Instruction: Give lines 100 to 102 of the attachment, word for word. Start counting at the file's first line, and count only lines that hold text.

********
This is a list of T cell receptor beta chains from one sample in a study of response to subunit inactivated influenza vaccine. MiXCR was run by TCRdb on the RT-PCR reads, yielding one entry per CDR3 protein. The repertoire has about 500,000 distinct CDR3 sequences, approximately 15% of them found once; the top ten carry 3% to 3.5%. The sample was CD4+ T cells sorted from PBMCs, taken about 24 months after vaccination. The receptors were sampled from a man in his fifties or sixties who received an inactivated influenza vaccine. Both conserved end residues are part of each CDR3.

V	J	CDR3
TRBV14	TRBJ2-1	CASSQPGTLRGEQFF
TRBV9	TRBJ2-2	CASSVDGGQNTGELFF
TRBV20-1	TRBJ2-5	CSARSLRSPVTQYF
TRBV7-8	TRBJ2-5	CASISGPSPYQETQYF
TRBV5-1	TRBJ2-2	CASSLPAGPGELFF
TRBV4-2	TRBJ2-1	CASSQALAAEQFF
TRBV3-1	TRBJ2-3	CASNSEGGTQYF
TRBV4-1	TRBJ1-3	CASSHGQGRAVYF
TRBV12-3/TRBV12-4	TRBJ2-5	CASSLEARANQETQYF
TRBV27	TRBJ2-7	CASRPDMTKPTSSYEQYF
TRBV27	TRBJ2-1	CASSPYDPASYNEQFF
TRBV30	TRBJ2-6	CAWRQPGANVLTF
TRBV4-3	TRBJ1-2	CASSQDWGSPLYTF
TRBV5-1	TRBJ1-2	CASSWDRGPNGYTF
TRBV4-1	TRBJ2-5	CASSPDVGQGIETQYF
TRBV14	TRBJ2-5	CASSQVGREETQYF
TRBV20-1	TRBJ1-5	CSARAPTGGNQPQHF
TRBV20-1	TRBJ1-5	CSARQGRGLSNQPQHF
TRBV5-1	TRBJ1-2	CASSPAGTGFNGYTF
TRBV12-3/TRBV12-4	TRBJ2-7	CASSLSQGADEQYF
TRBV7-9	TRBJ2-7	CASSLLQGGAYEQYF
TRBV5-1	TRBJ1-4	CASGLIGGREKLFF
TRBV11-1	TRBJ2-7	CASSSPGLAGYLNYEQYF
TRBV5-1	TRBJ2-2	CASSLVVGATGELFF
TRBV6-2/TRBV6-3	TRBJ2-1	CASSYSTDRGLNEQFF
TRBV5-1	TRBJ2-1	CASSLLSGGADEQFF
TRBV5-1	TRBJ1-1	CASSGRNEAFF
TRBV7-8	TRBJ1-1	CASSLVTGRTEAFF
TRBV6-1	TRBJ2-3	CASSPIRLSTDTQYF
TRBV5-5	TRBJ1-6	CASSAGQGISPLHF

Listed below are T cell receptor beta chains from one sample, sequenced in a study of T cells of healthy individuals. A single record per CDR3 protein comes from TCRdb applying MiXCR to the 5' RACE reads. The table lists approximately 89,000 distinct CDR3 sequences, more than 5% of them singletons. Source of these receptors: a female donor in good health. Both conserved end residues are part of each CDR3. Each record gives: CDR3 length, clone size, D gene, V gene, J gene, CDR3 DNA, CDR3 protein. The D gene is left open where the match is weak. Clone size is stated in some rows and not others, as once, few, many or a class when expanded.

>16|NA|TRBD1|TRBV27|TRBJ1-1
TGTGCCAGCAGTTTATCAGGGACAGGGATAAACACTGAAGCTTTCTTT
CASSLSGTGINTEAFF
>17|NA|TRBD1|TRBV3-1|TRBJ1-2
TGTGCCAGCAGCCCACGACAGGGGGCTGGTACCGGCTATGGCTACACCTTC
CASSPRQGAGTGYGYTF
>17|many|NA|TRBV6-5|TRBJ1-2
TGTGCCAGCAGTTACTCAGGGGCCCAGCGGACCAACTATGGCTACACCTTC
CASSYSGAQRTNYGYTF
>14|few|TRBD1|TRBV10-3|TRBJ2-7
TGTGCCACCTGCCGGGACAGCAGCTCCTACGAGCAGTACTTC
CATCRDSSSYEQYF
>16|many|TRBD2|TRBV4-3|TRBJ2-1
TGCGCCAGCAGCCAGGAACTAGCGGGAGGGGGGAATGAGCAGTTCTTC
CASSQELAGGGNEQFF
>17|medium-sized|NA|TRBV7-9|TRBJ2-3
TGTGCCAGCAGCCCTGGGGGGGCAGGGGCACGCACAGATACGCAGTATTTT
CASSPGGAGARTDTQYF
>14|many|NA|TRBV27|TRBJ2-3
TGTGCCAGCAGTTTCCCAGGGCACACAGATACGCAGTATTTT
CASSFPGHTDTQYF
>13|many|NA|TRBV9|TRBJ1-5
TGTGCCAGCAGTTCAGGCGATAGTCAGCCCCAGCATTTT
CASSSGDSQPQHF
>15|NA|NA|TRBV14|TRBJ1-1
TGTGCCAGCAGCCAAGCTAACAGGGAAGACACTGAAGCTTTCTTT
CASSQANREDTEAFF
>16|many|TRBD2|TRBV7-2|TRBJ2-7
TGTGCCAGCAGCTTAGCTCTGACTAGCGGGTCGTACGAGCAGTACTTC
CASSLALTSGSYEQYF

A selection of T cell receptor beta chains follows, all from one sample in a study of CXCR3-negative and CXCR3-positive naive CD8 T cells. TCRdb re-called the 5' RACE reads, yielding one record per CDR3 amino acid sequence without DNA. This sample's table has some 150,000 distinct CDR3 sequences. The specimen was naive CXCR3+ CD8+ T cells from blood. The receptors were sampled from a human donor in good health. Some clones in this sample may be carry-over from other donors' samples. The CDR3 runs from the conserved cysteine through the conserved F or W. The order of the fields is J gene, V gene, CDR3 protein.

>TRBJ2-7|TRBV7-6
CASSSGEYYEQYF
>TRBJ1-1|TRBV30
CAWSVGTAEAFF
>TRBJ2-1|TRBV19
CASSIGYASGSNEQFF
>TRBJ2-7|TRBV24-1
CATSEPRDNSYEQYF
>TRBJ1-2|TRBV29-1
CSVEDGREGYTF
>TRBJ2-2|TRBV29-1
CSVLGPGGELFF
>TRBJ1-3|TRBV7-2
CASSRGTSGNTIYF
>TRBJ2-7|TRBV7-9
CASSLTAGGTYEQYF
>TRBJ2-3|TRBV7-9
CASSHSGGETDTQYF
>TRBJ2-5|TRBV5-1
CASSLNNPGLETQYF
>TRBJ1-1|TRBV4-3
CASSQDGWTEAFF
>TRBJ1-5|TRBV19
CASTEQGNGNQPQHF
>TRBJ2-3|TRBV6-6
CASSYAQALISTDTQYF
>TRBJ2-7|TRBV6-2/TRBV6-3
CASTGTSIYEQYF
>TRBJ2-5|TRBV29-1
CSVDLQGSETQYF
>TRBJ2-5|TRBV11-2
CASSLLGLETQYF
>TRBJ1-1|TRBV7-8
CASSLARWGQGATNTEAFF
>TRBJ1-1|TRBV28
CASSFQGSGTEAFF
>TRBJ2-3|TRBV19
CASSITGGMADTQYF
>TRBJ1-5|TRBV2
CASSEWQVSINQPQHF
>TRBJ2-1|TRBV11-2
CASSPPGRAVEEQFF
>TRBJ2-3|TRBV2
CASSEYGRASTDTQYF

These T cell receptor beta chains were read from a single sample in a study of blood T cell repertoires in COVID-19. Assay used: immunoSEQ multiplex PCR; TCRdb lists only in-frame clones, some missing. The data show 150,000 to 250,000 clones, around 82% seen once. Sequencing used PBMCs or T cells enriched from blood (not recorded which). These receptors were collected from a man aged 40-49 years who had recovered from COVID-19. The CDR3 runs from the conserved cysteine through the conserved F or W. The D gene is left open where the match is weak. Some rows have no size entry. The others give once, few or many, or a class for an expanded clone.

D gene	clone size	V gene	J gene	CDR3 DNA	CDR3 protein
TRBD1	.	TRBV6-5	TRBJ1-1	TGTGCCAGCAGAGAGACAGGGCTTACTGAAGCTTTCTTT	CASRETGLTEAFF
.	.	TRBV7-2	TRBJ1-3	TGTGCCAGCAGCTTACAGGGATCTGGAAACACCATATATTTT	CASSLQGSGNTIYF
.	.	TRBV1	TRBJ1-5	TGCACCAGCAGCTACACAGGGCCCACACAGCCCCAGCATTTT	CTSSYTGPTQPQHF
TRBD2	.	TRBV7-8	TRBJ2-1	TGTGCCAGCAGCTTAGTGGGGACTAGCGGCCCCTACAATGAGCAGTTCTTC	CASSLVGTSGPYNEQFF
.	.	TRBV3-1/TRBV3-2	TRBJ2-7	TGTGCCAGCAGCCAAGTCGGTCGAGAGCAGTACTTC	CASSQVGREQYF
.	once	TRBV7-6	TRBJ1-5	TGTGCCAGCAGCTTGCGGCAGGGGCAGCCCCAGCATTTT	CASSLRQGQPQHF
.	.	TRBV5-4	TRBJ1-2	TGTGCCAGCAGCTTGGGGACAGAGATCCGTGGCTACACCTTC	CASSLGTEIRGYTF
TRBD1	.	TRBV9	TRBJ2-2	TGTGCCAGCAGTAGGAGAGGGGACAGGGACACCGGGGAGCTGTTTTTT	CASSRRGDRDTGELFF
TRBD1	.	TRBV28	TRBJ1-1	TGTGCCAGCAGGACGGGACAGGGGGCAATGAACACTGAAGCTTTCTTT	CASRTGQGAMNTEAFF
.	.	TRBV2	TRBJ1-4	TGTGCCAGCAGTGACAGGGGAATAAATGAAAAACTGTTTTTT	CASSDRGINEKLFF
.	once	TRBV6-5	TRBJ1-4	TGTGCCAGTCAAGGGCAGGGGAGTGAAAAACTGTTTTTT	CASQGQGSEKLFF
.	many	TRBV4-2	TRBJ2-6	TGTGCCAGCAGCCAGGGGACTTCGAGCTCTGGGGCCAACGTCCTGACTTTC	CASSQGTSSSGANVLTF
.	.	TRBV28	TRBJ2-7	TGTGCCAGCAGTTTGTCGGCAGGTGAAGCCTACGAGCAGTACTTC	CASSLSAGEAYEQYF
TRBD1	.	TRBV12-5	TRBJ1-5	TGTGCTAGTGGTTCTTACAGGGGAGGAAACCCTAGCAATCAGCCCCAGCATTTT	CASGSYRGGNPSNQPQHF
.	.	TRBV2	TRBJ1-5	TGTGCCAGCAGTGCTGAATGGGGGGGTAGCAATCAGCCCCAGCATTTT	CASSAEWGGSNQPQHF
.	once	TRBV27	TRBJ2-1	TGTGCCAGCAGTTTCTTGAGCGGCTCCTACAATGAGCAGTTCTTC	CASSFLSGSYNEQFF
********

CASSFQGSGTEAFF
>TRBJ2-3|TRBV19
CASSITGGMADTQYF